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Friday, January 13, 2012

TRAC: A3.9: Self-assessment and certification

A3.9 Repository commits to a regular schedule of self-assessment and certification and, if certified, commits to notifying certifying bodies of operational changes that will change or nullify its certification status.

A repository cannot self-certify because an objective, external measurement using a consistent and repeatable certification process is needed to ensure and demonstrate that the repository meets and will likely continue to meet preservation requirements. Therefore, certification is the best indicator that the repository meets its requirements, fulfills its role, and adheres to appropriate standards. The repository must demonstrate that it integrates certification preparation and response into its operations and planning.

Evidence: Completed, dated audit checklists from self-assessment or objective audit; certificates awarded for certification; presence in a certification register (when available); timetable or budget allocation for future certification.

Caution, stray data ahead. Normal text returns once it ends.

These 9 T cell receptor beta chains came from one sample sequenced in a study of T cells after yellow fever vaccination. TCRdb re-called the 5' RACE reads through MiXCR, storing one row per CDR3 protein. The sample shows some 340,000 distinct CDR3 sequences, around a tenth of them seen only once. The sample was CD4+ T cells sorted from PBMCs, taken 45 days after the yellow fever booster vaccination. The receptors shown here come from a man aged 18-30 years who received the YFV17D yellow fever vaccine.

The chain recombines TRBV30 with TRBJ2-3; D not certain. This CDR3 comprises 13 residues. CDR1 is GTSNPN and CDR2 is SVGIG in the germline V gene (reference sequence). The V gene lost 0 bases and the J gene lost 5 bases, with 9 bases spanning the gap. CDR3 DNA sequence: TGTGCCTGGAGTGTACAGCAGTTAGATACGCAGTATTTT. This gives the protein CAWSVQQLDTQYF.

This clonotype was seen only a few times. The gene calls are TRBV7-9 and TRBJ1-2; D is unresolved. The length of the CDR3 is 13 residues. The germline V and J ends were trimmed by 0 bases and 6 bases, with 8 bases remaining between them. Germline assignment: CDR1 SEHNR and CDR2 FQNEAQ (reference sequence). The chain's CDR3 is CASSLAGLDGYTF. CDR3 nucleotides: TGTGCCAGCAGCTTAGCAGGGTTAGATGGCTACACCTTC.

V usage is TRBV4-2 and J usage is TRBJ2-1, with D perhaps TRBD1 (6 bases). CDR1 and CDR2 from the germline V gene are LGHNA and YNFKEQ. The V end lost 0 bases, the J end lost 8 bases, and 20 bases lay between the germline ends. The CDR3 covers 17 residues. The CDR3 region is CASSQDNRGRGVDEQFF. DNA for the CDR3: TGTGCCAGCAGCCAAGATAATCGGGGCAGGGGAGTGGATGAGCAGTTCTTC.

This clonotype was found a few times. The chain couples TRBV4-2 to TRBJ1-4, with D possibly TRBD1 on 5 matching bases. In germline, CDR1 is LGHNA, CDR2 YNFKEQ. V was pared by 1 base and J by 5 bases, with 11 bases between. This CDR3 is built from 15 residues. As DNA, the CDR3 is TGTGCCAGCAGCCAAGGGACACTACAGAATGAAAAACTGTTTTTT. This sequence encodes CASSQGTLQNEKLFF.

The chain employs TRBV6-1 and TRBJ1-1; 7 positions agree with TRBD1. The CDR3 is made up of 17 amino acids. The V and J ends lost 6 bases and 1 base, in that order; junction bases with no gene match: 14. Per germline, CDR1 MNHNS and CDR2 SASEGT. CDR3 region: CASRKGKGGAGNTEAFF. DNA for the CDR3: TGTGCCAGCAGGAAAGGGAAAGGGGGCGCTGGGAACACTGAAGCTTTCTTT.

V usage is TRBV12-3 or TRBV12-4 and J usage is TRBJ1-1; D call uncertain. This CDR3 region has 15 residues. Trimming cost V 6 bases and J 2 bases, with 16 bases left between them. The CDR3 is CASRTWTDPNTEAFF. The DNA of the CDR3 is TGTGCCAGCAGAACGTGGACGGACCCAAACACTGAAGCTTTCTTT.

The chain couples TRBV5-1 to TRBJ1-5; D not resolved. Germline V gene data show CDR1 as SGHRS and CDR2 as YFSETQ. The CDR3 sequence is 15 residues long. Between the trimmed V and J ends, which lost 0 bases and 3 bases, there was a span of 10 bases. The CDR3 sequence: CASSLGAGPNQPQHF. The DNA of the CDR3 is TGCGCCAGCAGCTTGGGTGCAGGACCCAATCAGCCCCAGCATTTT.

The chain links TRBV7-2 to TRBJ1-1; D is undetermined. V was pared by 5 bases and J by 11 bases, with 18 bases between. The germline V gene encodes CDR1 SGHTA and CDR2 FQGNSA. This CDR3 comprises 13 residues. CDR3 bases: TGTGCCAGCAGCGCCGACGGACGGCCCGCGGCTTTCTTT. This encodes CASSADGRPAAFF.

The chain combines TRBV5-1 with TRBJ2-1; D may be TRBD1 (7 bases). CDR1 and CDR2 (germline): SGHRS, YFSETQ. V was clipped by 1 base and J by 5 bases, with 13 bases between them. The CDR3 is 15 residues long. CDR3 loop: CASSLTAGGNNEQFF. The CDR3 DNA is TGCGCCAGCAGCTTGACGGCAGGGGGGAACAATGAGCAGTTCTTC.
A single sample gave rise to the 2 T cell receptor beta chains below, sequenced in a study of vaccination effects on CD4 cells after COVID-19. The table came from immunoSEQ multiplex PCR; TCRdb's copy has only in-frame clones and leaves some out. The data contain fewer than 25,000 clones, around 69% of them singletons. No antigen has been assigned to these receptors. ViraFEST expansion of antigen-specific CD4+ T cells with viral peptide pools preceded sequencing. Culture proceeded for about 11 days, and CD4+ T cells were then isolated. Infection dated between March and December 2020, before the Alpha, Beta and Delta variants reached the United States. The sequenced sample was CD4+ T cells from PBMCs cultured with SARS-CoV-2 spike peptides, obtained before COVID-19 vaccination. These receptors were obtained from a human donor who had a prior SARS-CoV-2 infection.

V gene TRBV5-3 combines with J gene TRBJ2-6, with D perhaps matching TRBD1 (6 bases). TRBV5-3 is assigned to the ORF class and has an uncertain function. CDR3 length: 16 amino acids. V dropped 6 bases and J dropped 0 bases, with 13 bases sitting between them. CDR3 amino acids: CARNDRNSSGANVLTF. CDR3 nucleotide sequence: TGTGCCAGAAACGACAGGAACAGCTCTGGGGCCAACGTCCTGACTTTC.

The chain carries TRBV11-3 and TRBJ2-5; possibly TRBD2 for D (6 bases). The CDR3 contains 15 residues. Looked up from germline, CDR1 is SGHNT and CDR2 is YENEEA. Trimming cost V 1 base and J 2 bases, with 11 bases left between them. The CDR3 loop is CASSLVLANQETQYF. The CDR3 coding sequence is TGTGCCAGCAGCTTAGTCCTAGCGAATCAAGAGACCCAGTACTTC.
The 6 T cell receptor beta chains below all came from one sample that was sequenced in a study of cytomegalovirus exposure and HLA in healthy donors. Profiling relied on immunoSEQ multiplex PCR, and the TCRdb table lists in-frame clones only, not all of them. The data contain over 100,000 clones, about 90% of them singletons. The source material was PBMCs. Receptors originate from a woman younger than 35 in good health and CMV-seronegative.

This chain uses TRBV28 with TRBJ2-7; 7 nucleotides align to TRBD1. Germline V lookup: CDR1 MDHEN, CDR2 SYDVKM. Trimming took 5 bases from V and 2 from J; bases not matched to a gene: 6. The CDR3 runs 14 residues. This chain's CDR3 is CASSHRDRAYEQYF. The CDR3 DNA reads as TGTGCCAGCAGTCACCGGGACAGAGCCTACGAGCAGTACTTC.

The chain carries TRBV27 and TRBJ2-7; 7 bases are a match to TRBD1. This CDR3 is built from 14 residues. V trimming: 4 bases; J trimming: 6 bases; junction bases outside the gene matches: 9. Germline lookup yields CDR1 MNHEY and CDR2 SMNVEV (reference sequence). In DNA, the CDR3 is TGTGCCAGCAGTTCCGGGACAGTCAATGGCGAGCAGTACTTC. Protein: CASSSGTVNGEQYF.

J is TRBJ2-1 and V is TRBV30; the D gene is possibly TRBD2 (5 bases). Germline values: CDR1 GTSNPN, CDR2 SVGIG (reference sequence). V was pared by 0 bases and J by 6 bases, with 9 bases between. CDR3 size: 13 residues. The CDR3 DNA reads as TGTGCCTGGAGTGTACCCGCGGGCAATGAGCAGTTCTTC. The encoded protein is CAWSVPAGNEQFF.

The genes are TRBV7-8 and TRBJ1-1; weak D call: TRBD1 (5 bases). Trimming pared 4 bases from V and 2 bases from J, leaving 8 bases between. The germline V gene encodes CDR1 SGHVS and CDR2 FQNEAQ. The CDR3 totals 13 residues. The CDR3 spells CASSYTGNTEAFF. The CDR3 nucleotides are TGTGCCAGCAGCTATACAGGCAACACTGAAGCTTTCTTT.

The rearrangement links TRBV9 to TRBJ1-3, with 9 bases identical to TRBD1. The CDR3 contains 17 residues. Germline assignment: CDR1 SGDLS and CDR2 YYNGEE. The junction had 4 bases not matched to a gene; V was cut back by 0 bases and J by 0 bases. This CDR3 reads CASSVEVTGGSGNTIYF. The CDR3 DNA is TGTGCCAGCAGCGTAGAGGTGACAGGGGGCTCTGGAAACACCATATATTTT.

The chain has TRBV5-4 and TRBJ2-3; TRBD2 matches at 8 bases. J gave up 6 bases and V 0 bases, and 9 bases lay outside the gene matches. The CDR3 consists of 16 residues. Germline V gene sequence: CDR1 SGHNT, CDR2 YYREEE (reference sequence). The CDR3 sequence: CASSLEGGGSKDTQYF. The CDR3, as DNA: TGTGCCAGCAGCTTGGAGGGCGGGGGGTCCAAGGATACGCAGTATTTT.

Like a few of the other A-group TRAC requirements, this one really operates at the uppermost level of the organization, and so it is difficult to address it from the IT perspective.

HOWEVA..... One barrier to implementing a regular certification cycle are some fundamental questions:

Where do I find a list of consultants or analysts that can grant "TRAC certification" to my repository? 
Which organization sanctions those consultants and analysts? 
What does it mean - precisely - to be "TRAC certified?" 
Are there different levels of TRAC certification, much like FISMA levels? 
If I'm already FISMA certified, does that automatically grant TRAC certification for certain items (especially in section C)?


And so on.

It seems like there is a business opportunity here.

For instance, if ICPSR asserted that it was now in the business of reviewing TRAC requirements for organizations, and a team of ICPSR analysts would either certify your data archive as TRAC compliant or would identify clear action items required to become compliant, would that be a useful thing?  Or would other organizations rise up to say, "Hey, who are you, ICPSR, to be granting certifications?"

How should this work?

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